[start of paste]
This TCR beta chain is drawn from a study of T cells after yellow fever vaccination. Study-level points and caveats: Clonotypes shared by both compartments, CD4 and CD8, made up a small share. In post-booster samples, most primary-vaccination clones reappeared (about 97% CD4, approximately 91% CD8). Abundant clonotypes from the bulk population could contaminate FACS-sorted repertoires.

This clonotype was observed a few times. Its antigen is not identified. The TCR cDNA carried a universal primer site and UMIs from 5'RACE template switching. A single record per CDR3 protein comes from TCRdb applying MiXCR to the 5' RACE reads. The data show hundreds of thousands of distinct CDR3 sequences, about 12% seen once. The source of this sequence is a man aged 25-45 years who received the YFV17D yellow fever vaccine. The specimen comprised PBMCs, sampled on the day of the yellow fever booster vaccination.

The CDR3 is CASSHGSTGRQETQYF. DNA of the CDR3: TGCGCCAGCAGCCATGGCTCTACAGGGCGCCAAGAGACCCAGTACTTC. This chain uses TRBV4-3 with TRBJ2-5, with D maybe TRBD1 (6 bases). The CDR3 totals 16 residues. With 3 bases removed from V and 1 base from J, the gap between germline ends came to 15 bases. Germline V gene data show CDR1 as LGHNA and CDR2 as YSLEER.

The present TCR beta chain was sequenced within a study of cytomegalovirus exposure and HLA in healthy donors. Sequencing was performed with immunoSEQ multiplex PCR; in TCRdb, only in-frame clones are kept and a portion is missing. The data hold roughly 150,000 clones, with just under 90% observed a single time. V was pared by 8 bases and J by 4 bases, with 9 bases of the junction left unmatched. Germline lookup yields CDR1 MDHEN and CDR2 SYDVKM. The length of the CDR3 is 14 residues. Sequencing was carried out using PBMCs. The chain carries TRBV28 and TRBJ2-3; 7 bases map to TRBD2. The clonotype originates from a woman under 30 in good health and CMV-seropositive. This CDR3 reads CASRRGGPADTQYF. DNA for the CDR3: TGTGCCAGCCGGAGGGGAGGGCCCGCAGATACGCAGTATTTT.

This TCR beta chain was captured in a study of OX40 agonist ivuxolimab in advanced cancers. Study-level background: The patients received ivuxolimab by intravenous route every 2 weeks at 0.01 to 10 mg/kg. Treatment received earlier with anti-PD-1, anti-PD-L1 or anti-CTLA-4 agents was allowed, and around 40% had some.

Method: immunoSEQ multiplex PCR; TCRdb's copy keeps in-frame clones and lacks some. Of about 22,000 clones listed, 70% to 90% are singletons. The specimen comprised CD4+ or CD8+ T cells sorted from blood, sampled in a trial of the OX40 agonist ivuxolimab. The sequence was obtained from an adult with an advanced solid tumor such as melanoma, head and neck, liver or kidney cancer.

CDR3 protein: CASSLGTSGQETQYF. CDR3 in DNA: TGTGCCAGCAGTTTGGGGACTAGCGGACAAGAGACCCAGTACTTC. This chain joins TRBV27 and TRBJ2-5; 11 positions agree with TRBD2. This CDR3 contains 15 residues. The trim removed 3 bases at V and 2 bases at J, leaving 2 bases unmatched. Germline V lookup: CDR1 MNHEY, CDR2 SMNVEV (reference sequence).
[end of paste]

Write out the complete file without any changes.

This TCR beta chain is drawn from a study of T cells after yellow fever vaccination. Study-level points and caveats: Clonotypes shared by both compartments, CD4 and CD8, made up a small share. In post-booster samples, most primary-vaccination clones reappeared (about 97% CD4, approximately 91% CD8). Abundant clonotypes from the bulk population could contaminate FACS-sorted repertoires.

This clonotype was observed a few times. Its antigen is not identified. The TCR cDNA carried a universal primer site and UMIs from 5'RACE template switching. A single record per CDR3 protein comes from TCRdb applying MiXCR to the 5' RACE reads. The data show hundreds of thousands of distinct CDR3 sequences, about 12% seen once. The source of this sequence is a man aged 25-45 years who received the YFV17D yellow fever vaccine. The specimen comprised PBMCs, sampled on the day of the yellow fever booster vaccination.

The CDR3 is CASSHGSTGRQETQYF. DNA of the CDR3: TGCGCCAGCAGCCATGGCTCTACAGGGCGCCAAGAGACCCAGTACTTC. This chain uses TRBV4-3 with TRBJ2-5, with D maybe TRBD1 (6 bases). The CDR3 totals 16 residues. With 3 bases removed from V and 1 base from J, the gap between germline ends came to 15 bases. Germline V gene data show CDR1 as LGHNA and CDR2 as YSLEER.

The present TCR beta chain was sequenced within a study of cytomegalovirus exposure and HLA in healthy donors. Sequencing was performed with immunoSEQ multiplex PCR; in TCRdb, only in-frame clones are kept and a portion is missing. The data hold roughly 150,000 clones, with just under 90% observed a single time. V was pared by 8 bases and J by 4 bases, with 9 bases of the junction left unmatched. Germline lookup yields CDR1 MDHEN and CDR2 SYDVKM. The length of the CDR3 is 14 residues. Sequencing was carried out using PBMCs. The chain carries TRBV28 and TRBJ2-3; 7 bases map to TRBD2. The clonotype originates from a woman under 30 in good health and CMV-seropositive. This CDR3 reads CASRRGGPADTQYF. DNA for the CDR3: TGTGCCAGCCGGAGGGGAGGGCCCGCAGATACGCAGTATTTT.

This TCR beta chain was captured in a study of OX40 agonist ivuxolimab in advanced cancers. Study-level background: The patients received ivuxolimab by intravenous route every 2 weeks at 0.01 to 10 mg/kg. Treatment received earlier with anti-PD-1, anti-PD-L1 or anti-CTLA-4 agents was allowed, and around 40% had some.

Method: immunoSEQ multiplex PCR; TCRdb's copy keeps in-frame clones and lacks some. Of about 22,000 clones listed, 70% to 90% are singletons. The specimen comprised CD4+ or CD8+ T cells sorted from blood, sampled in a trial of the OX40 agonist ivuxolimab. The sequence was obtained from an adult with an advanced solid tumor such as melanoma, head and neck, liver or kidney cancer.

CDR3 protein: CASSLGTSGQETQYF. CDR3 in DNA: TGTGCCAGCAGTTTGGGGACTAGCGGACAAGAGACCCAGTACTTC. This chain joins TRBV27 and TRBJ2-5; 11 positions agree with TRBD2. This CDR3 contains 15 residues. The trim removed 3 bases at V and 2 bases at J, leaving 2 bases unmatched. Germline V lookup: CDR1 MNHEY, CDR2 SMNVEV (reference sequence).